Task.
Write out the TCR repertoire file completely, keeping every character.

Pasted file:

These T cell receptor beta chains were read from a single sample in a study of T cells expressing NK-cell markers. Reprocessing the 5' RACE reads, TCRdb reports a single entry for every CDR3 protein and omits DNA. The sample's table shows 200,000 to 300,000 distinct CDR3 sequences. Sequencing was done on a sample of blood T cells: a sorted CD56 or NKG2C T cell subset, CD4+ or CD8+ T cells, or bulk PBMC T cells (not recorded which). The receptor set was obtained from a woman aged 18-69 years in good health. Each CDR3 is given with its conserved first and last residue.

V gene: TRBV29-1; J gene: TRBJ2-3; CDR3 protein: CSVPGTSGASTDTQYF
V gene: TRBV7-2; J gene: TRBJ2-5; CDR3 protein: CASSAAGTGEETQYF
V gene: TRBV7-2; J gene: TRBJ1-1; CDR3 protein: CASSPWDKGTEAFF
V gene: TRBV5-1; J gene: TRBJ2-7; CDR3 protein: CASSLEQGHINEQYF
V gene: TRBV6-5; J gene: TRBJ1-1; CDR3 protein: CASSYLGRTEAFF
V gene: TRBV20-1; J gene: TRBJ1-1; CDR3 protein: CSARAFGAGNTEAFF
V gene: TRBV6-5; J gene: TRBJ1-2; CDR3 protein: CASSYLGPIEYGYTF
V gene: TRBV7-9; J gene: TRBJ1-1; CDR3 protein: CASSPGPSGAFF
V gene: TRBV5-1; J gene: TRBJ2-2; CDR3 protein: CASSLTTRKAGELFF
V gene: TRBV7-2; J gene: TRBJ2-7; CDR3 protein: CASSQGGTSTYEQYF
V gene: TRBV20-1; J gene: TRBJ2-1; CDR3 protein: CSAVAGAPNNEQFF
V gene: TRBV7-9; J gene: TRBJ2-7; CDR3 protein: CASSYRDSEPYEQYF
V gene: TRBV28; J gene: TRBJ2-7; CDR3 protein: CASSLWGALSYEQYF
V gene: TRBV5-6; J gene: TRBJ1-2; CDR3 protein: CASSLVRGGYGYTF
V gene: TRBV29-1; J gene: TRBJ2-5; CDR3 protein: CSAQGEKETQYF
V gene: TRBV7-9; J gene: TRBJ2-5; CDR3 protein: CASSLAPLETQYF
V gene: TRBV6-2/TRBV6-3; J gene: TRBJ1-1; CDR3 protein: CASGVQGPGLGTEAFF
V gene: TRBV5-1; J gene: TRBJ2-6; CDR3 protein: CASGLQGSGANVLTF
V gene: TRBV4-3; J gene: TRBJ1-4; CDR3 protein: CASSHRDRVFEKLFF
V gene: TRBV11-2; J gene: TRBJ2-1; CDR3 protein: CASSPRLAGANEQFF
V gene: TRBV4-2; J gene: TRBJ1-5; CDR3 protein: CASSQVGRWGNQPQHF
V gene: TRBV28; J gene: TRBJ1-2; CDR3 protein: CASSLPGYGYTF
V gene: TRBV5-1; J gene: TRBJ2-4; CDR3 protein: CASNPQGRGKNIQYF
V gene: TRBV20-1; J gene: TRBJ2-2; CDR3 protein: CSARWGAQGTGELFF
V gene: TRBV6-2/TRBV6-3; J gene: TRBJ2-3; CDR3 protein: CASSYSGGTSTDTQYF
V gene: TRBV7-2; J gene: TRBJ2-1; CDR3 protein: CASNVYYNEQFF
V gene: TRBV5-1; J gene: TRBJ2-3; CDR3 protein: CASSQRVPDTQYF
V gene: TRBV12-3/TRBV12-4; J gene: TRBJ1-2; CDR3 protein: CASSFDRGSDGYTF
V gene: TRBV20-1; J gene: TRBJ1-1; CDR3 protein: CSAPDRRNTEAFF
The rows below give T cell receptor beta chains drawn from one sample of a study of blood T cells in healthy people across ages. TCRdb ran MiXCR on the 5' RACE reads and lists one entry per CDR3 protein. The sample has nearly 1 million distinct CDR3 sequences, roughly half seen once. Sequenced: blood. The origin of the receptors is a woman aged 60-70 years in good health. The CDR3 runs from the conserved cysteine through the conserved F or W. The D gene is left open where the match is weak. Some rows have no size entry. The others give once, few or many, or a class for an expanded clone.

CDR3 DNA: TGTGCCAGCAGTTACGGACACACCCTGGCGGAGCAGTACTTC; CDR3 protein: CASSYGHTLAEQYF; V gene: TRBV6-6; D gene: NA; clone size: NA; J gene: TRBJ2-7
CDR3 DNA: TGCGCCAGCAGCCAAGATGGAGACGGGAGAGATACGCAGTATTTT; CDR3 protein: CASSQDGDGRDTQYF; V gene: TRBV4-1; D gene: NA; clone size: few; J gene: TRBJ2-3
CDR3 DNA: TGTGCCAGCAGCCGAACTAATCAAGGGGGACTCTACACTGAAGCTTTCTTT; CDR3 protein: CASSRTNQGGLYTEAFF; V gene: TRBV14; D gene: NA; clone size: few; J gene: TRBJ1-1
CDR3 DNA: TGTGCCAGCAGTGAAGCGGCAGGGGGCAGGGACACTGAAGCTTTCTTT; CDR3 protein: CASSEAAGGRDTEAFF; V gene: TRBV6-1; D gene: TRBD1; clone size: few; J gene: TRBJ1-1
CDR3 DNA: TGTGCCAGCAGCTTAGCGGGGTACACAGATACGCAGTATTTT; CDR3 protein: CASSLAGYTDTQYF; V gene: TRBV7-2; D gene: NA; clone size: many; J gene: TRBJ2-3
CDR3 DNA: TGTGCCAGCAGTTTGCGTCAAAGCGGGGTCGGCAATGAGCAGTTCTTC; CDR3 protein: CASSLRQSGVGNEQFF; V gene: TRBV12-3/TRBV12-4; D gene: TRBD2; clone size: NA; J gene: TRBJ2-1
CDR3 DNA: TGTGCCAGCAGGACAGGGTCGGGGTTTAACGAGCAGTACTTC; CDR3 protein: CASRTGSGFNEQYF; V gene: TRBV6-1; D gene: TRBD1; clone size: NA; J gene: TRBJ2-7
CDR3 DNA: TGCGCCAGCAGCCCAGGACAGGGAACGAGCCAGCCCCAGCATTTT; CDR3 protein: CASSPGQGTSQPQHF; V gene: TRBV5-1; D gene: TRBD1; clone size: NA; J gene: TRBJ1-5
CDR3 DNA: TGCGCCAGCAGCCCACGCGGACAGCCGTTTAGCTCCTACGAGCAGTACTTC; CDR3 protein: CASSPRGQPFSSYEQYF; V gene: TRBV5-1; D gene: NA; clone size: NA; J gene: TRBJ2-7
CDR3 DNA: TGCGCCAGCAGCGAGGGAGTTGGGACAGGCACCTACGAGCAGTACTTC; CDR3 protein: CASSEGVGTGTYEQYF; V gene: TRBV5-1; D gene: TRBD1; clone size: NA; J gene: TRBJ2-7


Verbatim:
These T cell receptor beta chains were read from a single sample in a study of T cells expressing NK-cell markers. Reprocessing the 5' RACE reads, TCRdb reports a single entry for every CDR3 protein and omits DNA. The sample's table shows 200,000 to 300,000 distinct CDR3 sequences. Sequencing was done on a sample of blood T cells: a sorted CD56 or NKG2C T cell subset, CD4+ or CD8+ T cells, or bulk PBMC T cells (not recorded which). The receptor set was obtained from a woman aged 18-69 years in good health. Each CDR3 is given with its conserved first and last residue.

V gene: TRBV29-1; J gene: TRBJ2-3; CDR3 protein: CSVPGTSGASTDTQYF
V gene: TRBV7-2; J gene: TRBJ2-5; CDR3 protein: CASSAAGTGEETQYF
V gene: TRBV7-2; J gene: TRBJ1-1; CDR3 protein: CASSPWDKGTEAFF
V gene: TRBV5-1; J gene: TRBJ2-7; CDR3 protein: CASSLEQGHINEQYF
V gene: TRBV6-5; J gene: TRBJ1-1; CDR3 protein: CASSYLGRTEAFF
V gene: TRBV20-1; J gene: TRBJ1-1; CDR3 protein: CSARAFGAGNTEAFF
V gene: TRBV6-5; J gene: TRBJ1-2; CDR3 protein: CASSYLGPIEYGYTF
V gene: TRBV7-9; J gene: TRBJ1-1; CDR3 protein: CASSPGPSGAFF
V gene: TRBV5-1; J gene: TRBJ2-2; CDR3 protein: CASSLTTRKAGELFF
V gene: TRBV7-2; J gene: TRBJ2-7; CDR3 protein: CASSQGGTSTYEQYF
V gene: TRBV20-1; J gene: TRBJ2-1; CDR3 protein: CSAVAGAPNNEQFF
V gene: TRBV7-9; J gene: TRBJ2-7; CDR3 protein: CASSYRDSEPYEQYF
V gene: TRBV28; J gene: TRBJ2-7; CDR3 protein: CASSLWGALSYEQYF
V gene: TRBV5-6; J gene: TRBJ1-2; CDR3 protein: CASSLVRGGYGYTF
V gene: TRBV29-1; J gene: TRBJ2-5; CDR3 protein: CSAQGEKETQYF
V gene: TRBV7-9; J gene: TRBJ2-5; CDR3 protein: CASSLAPLETQYF
V gene: TRBV6-2/TRBV6-3; J gene: TRBJ1-1; CDR3 protein: CASGVQGPGLGTEAFF
V gene: TRBV5-1; J gene: TRBJ2-6; CDR3 protein: CASGLQGSGANVLTF
V gene: TRBV4-3; J gene: TRBJ1-4; CDR3 protein: CASSHRDRVFEKLFF
V gene: TRBV11-2; J gene: TRBJ2-1; CDR3 protein: CASSPRLAGANEQFF
V gene: TRBV4-2; J gene: TRBJ1-5; CDR3 protein: CASSQVGRWGNQPQHF
V gene: TRBV28; J gene: TRBJ1-2; CDR3 protein: CASSLPGYGYTF
V gene: TRBV5-1; J gene: TRBJ2-4; CDR3 protein: CASNPQGRGKNIQYF
V gene: TRBV20-1; J gene: TRBJ2-2; CDR3 protein: CSARWGAQGTGELFF
V gene: TRBV6-2/TRBV6-3; J gene: TRBJ2-3; CDR3 protein: CASSYSGGTSTDTQYF
V gene: TRBV7-2; J gene: TRBJ2-1; CDR3 protein: CASNVYYNEQFF
V gene: TRBV5-1; J gene: TRBJ2-3; CDR3 protein: CASSQRVPDTQYF
V gene: TRBV12-3/TRBV12-4; J gene: TRBJ1-2; CDR3 protein: CASSFDRGSDGYTF
V gene: TRBV20-1; J gene: TRBJ1-1; CDR3 protein: CSAPDRRNTEAFF
The rows below give T cell receptor beta chains drawn from one sample of a study of blood T cells in healthy people across ages. TCRdb ran MiXCR on the 5' RACE reads and lists one entry per CDR3 protein. The sample has nearly 1 million distinct CDR3 sequences, roughly half seen once. Sequenced: blood. The origin of the receptors is a woman aged 60-70 years in good health. The CDR3 runs from the conserved cysteine through the conserved F or W. The D gene is left open where the match is weak. Some rows have no size entry. The others give once, few or many, or a class for an expanded clone.

CDR3 DNA: TGTGCCAGCAGTTACGGACACACCCTGGCGGAGCAGTACTTC; CDR3 protein: CASSYGHTLAEQYF; V gene: TRBV6-6; D gene: NA; clone size: NA; J gene: TRBJ2-7
CDR3 DNA: TGCGCCAGCAGCCAAGATGGAGACGGGAGAGATACGCAGTATTTT; CDR3 protein: CASSQDGDGRDTQYF; V gene: TRBV4-1; D gene: NA; clone size: few; J gene: TRBJ2-3
CDR3 DNA: TGTGCCAGCAGCCGAACTAATCAAGGGGGACTCTACACTGAAGCTTTCTTT; CDR3 protein: CASSRTNQGGLYTEAFF; V gene: TRBV14; D gene: NA; clone size: few; J gene: TRBJ1-1
CDR3 DNA: TGTGCCAGCAGTGAAGCGGCAGGGGGCAGGGACACTGAAGCTTTCTTT; CDR3 protein: CASSEAAGGRDTEAFF; V gene: TRBV6-1; D gene: TRBD1; clone size: few; J gene: TRBJ1-1
CDR3 DNA: TGTGCCAGCAGCTTAGCGGGGTACACAGATACGCAGTATTTT; CDR3 protein: CASSLAGYTDTQYF; V gene: TRBV7-2; D gene: NA; clone size: many; J gene: TRBJ2-3
CDR3 DNA: TGTGCCAGCAGTTTGCGTCAAAGCGGGGTCGGCAATGAGCAGTTCTTC; CDR3 protein: CASSLRQSGVGNEQFF; V gene: TRBV12-3/TRBV12-4; D gene: TRBD2; clone size: NA; J gene: TRBJ2-1
CDR3 DNA: TGTGCCAGCAGGACAGGGTCGGGGTTTAACGAGCAGTACTTC; CDR3 protein: CASRTGSGFNEQYF; V gene: TRBV6-1; D gene: TRBD1; clone size: NA; J gene: TRBJ2-7
CDR3 DNA: TGCGCCAGCAGCCCAGGACAGGGAACGAGCCAGCCCCAGCATTTT; CDR3 protein: CASSPGQGTSQPQHF; V gene: TRBV5-1; D gene: TRBD1; clone size: NA; J gene: TRBJ1-5
CDR3 DNA: TGCGCCAGCAGCCCACGCGGACAGCCGTTTAGCTCCTACGAGCAGTACTTC; CDR3 protein: CASSPRGQPFSSYEQYF; V gene: TRBV5-1; D gene: NA; clone size: NA; J gene: TRBJ2-7
CDR3 DNA: TGCGCCAGCAGCGAGGGAGTTGGGACAGGCACCTACGAGCAGTACTTC; CDR3 protein: CASSEGVGTGTYEQYF; V gene: TRBV5-1; D gene: TRBD1; clone size: NA; J gene: TRBJ2-7